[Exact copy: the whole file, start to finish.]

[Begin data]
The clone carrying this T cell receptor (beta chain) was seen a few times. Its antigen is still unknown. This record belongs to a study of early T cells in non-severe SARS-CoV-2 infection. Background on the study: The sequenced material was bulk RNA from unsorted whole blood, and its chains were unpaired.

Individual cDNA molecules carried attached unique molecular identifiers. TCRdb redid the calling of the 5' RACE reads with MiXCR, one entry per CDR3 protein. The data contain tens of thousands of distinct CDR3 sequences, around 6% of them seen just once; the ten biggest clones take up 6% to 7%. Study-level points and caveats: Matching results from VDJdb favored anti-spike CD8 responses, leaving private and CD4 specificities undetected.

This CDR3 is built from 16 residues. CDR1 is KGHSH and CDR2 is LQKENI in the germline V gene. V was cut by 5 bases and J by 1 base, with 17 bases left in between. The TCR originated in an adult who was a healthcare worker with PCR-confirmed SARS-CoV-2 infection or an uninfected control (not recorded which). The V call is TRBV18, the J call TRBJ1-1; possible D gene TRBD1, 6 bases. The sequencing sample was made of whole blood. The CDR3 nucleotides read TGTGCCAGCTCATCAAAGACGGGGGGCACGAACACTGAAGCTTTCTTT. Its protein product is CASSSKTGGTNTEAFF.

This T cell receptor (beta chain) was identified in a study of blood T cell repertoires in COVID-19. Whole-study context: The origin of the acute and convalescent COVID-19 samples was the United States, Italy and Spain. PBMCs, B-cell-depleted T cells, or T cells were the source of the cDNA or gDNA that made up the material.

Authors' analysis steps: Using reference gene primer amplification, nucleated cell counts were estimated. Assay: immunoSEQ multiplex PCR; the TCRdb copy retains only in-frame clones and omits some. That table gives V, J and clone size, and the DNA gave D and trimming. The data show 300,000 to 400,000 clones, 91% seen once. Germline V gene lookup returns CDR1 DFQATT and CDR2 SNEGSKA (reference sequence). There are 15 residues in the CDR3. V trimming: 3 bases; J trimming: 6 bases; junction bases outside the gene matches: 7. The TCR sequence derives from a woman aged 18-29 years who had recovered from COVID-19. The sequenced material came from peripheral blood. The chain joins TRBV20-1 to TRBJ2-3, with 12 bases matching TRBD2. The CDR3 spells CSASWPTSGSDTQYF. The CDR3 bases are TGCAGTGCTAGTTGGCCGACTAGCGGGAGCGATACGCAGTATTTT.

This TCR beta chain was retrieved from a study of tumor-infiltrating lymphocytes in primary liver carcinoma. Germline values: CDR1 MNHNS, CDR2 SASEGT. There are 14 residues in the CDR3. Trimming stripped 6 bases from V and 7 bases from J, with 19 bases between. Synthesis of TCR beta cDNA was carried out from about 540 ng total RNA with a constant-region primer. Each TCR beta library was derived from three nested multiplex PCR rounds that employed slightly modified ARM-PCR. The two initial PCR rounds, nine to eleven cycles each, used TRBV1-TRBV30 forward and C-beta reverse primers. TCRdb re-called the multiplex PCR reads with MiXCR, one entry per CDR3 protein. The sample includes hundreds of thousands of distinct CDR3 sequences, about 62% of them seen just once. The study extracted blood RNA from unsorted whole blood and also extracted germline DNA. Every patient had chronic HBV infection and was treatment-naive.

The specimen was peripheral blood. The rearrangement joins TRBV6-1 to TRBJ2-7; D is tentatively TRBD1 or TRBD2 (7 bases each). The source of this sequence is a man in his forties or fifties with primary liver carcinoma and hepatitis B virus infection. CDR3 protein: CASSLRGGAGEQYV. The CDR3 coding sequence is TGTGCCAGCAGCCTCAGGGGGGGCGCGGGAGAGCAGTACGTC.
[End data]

The clone carrying this T cell receptor (beta chain) was seen a few times. Its antigen is still unknown. This record belongs to a study of early T cells in non-severe SARS-CoV-2 infection. Background on the study: The sequenced material was bulk RNA from unsorted whole blood, and its chains were unpaired.

Individual cDNA molecules carried attached unique molecular identifiers. TCRdb redid the calling of the 5' RACE reads with MiXCR, one entry per CDR3 protein. The data contain tens of thousands of distinct CDR3 sequences, around 6% of them seen just once; the ten biggest clones take up 6% to 7%. Study-level points and caveats: Matching results from VDJdb favored anti-spike CD8 responses, leaving private and CD4 specificities undetected.

This CDR3 is built from 16 residues. CDR1 is KGHSH and CDR2 is LQKENI in the germline V gene. V was cut by 5 bases and J by 1 base, with 17 bases left in between. The TCR originated in an adult who was a healthcare worker with PCR-confirmed SARS-CoV-2 infection or an uninfected control (not recorded which). The V call is TRBV18, the J call TRBJ1-1; possible D gene TRBD1, 6 bases. The sequencing sample was made of whole blood. The CDR3 nucleotides read TGTGCCAGCTCATCAAAGACGGGGGGCACGAACACTGAAGCTTTCTTT. Its protein product is CASSSKTGGTNTEAFF.

This T cell receptor (beta chain) was identified in a study of blood T cell repertoires in COVID-19. Whole-study context: The origin of the acute and convalescent COVID-19 samples was the United States, Italy and Spain. PBMCs, B-cell-depleted T cells, or T cells were the source of the cDNA or gDNA that made up the material.

Authors' analysis steps: Using reference gene primer amplification, nucleated cell counts were estimated. Assay: immunoSEQ multiplex PCR; the TCRdb copy retains only in-frame clones and omits some. That table gives V, J and clone size, and the DNA gave D and trimming. The data show 300,000 to 400,000 clones, 91% seen once. Germline V gene lookup returns CDR1 DFQATT and CDR2 SNEGSKA (reference sequence). There are 15 residues in the CDR3. V trimming: 3 bases; J trimming: 6 bases; junction bases outside the gene matches: 7. The TCR sequence derives from a woman aged 18-29 years who had recovered from COVID-19. The sequenced material came from peripheral blood. The chain joins TRBV20-1 to TRBJ2-3, with 12 bases matching TRBD2. The CDR3 spells CSASWPTSGSDTQYF. The CDR3 bases are TGCAGTGCTAGTTGGCCGACTAGCGGGAGCGATACGCAGTATTTT.

This TCR beta chain was retrieved from a study of tumor-infiltrating lymphocytes in primary liver carcinoma. Germline values: CDR1 MNHNS, CDR2 SASEGT. There are 14 residues in the CDR3. Trimming stripped 6 bases from V and 7 bases from J, with 19 bases between. Synthesis of TCR beta cDNA was carried out from about 540 ng total RNA with a constant-region primer. Each TCR beta library was derived from three nested multiplex PCR rounds that employed slightly modified ARM-PCR. The two initial PCR rounds, nine to eleven cycles each, used TRBV1-TRBV30 forward and C-beta reverse primers. TCRdb re-called the multiplex PCR reads with MiXCR, one entry per CDR3 protein. The sample includes hundreds of thousands of distinct CDR3 sequences, about 62% of them seen just once. The study extracted blood RNA from unsorted whole blood and also extracted germline DNA. Every patient had chronic HBV infection and was treatment-naive.

The specimen was peripheral blood. The rearrangement joins TRBV6-1 to TRBJ2-7; D is tentatively TRBD1 or TRBD2 (7 bases each). The source of this sequence is a man in his forties or fifties with primary liver carcinoma and hepatitis B virus infection. CDR3 protein: CASSLRGGAGEQYV. The CDR3 coding sequence is TGTGCCAGCAGCCTCAGGGGGGGCGCGGGAGAGCAGTACGTC.